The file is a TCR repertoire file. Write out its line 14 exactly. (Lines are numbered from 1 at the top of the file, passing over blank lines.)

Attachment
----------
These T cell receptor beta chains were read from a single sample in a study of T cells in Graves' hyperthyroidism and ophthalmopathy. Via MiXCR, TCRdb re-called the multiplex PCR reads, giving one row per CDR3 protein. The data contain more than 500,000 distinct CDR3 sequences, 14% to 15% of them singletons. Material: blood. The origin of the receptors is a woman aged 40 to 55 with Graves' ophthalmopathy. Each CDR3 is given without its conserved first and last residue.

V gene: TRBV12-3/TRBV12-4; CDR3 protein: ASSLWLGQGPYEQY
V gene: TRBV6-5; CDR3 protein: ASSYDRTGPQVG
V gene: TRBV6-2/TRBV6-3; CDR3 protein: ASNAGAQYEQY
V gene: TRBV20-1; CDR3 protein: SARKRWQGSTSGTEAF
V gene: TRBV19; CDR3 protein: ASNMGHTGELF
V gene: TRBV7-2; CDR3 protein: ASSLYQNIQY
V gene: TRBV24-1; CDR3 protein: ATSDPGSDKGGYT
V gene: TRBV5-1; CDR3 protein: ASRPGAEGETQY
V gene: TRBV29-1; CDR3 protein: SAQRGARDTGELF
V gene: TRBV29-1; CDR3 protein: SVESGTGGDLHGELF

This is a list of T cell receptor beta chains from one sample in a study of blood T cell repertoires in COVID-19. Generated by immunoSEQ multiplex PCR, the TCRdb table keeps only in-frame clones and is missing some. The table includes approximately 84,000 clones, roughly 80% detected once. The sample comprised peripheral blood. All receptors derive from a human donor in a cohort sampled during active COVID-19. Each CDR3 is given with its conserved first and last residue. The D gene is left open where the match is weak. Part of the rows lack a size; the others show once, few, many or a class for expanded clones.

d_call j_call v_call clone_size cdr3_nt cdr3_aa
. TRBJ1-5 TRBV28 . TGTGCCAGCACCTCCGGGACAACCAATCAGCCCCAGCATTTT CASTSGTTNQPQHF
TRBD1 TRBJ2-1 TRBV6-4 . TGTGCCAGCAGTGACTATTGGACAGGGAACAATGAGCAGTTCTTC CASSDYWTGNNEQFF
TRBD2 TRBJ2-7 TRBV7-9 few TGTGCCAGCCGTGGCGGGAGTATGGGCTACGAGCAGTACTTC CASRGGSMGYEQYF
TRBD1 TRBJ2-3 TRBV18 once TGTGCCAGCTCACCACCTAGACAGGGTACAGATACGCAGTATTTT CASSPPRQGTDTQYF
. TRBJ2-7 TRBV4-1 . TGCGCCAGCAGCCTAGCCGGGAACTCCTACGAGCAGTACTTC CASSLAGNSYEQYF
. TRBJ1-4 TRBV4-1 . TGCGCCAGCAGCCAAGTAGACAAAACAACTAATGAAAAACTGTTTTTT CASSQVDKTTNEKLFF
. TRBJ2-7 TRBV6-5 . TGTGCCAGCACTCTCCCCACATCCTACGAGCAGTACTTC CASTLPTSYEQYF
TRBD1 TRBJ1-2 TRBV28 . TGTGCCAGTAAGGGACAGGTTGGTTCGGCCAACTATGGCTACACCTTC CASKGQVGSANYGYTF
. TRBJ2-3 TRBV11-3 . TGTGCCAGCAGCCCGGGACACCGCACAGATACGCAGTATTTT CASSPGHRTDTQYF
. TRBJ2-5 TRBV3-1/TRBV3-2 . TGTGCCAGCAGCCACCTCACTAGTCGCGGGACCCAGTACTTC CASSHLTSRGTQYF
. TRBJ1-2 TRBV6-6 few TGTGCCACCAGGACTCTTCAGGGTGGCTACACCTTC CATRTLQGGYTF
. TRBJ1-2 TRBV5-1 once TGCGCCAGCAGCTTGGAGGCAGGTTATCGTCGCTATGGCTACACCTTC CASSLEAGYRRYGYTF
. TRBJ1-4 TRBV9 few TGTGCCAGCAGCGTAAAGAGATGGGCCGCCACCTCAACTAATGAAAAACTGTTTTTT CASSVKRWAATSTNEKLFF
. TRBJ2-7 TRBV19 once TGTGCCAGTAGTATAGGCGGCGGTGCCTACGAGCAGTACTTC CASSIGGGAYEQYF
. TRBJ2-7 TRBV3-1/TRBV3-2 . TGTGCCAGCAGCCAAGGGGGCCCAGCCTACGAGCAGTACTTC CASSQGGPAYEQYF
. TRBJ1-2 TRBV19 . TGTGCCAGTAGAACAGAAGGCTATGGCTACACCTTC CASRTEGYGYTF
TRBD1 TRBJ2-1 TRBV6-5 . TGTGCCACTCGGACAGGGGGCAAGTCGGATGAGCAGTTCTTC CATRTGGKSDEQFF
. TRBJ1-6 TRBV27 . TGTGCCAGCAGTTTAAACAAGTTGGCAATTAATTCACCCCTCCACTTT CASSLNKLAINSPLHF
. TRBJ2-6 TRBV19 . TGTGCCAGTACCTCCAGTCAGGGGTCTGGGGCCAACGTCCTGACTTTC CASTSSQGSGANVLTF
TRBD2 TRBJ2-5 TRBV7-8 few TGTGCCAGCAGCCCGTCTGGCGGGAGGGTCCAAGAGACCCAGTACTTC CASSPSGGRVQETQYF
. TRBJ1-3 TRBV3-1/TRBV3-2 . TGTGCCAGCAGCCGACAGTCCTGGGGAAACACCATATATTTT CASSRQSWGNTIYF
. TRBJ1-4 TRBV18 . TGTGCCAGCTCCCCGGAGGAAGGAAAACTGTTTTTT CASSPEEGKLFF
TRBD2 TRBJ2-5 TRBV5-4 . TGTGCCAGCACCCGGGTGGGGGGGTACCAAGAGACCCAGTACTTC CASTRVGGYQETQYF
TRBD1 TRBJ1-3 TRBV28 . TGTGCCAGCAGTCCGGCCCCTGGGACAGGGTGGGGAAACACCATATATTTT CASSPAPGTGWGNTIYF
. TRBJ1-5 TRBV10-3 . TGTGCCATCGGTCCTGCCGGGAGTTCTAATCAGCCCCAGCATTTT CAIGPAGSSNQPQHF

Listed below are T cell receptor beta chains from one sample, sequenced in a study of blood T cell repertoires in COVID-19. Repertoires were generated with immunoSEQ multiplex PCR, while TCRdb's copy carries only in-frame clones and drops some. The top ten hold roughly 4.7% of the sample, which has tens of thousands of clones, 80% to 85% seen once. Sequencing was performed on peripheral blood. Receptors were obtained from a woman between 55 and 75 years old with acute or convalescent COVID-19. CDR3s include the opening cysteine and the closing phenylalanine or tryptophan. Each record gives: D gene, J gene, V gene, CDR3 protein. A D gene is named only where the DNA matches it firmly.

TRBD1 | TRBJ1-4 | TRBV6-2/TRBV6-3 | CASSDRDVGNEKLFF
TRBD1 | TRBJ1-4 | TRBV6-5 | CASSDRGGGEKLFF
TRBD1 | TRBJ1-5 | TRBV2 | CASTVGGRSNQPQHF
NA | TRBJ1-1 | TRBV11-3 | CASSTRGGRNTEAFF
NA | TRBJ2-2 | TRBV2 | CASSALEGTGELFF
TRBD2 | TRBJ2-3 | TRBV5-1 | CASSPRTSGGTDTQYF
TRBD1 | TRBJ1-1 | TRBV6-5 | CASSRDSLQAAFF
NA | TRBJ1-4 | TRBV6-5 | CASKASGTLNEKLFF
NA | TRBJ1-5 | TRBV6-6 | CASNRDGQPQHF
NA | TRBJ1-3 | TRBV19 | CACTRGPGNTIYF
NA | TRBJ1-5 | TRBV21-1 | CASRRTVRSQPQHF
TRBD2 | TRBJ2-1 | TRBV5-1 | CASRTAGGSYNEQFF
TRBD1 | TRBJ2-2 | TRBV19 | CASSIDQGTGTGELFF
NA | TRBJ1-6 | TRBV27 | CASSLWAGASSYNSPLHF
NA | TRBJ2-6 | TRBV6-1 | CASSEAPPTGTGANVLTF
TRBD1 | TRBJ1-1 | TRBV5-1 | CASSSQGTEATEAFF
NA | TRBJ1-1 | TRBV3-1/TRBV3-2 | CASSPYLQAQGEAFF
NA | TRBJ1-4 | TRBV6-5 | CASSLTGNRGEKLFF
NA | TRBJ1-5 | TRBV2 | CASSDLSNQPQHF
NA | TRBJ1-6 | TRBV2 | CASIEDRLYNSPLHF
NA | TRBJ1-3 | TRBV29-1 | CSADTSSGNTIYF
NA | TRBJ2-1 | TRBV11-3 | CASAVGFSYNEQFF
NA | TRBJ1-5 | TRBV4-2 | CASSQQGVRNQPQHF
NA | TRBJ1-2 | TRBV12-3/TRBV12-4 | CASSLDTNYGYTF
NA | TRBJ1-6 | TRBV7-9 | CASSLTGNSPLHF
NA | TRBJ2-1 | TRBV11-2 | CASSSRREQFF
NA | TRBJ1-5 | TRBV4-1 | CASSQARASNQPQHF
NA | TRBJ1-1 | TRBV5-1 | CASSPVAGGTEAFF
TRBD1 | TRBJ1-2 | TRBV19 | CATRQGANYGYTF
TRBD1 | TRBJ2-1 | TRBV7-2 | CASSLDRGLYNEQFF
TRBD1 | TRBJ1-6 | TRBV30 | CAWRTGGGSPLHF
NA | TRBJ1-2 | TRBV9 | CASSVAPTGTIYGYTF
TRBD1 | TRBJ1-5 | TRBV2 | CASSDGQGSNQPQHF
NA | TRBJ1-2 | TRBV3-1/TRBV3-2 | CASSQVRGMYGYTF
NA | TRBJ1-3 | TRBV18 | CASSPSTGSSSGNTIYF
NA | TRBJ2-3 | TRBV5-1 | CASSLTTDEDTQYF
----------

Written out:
. TRBJ1-5 TRBV28 . TGTGCCAGCACCTCCGGGACAACCAATCAGCCCCAGCATTTT CASTSGTTNQPQHF